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Could New Riot Shield Technology Make It Hard for Unruly Crowds to Breathe?

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"...sound resonates in the respiratory track making it hard to breath."

Although it may look like an ordinary riot shield, a new patent filed by Raytheon could amp them up from defensive tool to an offensive crowd scattering device.

According to New Scientist, the company filed a patent for technology that would emit a low-frequency sound from a horn on the shield used by law enforcement. But it's not the sound that would disperse crowds. New Scientist reports that the patent states the sound would resonate in the respiratory tract making it hard to breathe. The device's effect could range from uncomfortable to "temporary incapacitation" of subjects.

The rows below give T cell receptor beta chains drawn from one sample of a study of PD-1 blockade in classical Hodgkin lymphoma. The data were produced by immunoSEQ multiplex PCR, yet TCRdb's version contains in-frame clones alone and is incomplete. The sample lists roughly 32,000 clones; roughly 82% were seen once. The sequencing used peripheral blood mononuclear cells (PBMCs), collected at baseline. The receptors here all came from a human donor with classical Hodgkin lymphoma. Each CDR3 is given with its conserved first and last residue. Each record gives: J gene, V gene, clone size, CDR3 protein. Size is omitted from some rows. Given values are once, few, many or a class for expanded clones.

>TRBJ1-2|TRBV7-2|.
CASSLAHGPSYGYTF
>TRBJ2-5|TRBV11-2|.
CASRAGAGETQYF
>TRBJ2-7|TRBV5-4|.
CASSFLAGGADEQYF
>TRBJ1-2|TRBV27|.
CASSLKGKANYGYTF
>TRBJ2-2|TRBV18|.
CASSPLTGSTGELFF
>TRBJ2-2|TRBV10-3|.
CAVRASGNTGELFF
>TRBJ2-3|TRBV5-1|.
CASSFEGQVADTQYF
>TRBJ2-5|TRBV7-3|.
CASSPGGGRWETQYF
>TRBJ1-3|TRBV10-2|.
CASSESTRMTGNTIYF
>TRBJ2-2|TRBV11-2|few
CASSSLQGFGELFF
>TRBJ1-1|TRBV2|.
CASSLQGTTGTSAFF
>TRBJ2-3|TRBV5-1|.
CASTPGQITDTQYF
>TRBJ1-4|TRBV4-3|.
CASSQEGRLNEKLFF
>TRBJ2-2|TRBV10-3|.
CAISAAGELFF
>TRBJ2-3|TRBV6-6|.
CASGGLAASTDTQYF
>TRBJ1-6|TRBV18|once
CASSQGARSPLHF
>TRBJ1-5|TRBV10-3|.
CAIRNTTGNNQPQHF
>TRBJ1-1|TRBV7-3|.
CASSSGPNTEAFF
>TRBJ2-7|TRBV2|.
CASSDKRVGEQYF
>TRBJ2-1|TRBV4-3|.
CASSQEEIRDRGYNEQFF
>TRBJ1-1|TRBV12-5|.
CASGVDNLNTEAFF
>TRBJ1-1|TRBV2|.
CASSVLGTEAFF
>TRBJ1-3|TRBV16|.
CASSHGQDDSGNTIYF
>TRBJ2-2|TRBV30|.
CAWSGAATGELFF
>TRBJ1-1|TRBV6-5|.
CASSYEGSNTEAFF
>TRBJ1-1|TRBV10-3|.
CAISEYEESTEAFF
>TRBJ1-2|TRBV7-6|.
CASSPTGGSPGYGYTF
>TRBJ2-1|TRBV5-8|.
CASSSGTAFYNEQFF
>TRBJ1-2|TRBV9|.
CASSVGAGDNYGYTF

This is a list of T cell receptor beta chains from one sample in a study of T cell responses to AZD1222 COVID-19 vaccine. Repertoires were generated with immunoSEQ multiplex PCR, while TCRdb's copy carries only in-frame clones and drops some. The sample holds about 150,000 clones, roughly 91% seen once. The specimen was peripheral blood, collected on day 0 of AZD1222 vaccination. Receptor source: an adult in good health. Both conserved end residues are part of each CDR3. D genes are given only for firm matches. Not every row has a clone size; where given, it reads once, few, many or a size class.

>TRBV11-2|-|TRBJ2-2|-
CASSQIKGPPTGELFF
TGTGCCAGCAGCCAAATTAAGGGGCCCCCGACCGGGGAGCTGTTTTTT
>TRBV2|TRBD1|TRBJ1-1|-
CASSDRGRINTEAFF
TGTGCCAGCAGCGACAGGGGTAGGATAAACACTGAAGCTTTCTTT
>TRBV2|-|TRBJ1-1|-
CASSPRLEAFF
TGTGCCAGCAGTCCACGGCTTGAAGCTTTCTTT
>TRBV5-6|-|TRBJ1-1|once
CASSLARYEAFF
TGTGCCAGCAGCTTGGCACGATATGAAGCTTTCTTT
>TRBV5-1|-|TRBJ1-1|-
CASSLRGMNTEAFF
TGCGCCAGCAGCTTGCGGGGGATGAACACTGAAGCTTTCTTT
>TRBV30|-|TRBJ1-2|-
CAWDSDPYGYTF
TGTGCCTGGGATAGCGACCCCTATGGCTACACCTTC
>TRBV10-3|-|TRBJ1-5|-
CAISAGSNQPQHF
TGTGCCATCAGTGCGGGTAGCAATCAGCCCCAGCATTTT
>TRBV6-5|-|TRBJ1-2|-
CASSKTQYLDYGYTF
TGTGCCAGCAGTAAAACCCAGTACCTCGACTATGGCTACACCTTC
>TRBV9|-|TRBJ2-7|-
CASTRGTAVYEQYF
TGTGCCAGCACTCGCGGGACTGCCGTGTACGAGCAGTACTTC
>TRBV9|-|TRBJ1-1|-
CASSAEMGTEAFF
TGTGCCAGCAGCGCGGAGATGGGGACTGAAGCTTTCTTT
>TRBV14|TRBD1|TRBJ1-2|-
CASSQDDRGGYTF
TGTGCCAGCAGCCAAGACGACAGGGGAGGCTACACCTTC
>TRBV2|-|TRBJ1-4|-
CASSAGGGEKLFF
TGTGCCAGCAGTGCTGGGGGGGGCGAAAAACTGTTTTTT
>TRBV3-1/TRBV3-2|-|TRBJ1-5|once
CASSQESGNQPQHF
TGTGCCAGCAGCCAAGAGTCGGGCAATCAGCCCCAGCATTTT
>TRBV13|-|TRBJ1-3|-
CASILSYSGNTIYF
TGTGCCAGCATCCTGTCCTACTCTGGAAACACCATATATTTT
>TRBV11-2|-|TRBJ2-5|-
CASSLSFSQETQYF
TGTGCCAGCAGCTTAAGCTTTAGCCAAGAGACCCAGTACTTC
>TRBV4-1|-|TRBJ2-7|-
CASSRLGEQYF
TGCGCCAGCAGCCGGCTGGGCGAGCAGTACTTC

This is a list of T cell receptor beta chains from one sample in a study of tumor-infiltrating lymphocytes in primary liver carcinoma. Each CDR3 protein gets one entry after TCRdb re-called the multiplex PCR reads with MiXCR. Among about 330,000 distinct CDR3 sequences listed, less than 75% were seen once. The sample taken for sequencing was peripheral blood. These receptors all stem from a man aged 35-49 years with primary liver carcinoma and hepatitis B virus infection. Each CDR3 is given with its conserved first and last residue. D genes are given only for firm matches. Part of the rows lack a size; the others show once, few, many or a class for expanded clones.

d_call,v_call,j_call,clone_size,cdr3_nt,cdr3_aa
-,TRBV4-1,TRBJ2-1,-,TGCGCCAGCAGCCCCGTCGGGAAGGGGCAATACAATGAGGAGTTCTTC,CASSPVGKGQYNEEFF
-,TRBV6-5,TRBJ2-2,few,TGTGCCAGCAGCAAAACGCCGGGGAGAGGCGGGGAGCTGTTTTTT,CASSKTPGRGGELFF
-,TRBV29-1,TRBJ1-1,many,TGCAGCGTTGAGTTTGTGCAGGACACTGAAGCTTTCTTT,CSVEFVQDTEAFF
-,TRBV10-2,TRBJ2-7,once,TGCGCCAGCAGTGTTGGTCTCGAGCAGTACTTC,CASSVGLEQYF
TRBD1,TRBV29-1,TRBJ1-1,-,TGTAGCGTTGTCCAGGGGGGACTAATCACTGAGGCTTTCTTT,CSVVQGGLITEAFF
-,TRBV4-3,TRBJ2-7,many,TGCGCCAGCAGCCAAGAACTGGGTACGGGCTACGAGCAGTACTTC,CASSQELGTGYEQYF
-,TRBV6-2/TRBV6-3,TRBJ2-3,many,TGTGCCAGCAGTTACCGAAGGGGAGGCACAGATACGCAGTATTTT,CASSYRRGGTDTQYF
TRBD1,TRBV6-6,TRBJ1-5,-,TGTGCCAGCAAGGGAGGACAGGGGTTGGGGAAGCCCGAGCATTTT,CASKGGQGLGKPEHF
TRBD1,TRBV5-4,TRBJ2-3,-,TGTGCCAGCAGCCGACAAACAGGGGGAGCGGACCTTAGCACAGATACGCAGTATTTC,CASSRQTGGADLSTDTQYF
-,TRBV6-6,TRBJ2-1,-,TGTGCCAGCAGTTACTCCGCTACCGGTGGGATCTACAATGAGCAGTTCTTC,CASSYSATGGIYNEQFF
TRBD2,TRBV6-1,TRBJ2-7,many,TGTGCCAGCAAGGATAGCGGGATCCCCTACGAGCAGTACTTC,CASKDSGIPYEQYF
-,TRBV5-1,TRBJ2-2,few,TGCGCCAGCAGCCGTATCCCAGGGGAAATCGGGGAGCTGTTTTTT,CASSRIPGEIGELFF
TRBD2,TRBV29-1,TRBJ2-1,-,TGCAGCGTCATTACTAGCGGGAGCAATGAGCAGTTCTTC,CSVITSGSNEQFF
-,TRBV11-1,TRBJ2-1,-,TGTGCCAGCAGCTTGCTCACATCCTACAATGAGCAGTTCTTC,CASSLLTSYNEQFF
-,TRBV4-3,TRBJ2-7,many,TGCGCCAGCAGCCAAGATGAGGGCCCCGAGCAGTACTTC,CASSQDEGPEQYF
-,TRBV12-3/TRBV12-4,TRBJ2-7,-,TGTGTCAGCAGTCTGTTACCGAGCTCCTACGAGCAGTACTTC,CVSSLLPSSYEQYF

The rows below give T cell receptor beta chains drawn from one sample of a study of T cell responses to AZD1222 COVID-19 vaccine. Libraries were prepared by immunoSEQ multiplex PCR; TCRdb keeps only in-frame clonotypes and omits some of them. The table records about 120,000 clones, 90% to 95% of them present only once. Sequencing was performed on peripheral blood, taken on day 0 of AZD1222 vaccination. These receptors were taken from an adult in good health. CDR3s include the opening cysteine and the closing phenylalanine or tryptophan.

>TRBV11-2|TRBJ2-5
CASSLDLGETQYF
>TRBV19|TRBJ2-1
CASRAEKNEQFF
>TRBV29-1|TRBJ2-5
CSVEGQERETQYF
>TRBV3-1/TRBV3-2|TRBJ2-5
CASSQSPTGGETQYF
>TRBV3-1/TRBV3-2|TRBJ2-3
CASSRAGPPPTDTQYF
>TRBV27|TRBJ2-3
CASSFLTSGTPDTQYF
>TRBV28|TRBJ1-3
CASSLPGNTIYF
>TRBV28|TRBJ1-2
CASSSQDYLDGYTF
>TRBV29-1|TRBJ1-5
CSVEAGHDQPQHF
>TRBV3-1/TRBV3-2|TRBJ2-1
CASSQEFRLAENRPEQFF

New Scientist has more:

Acoustic devices haven't seen wide adoption because their range is limited to a few tens of metres. The patent gets around this by introducing a "cohort mode" in which many shields are wirelessly networked so their output covers a wide area, like Roman legionaries locking their shields together. One shield acts as a master which controls the others, so that the acoustic beams combine effectively.

Sound technology to make crowds back down isn't exactly new. In the U.S. police have used sound cannons to deliver messages to Occupy Wall Street protesters and in other situations, but such technology has been used in the past to help disperse crowds.

This story has been updated since its original posting to correct an error.

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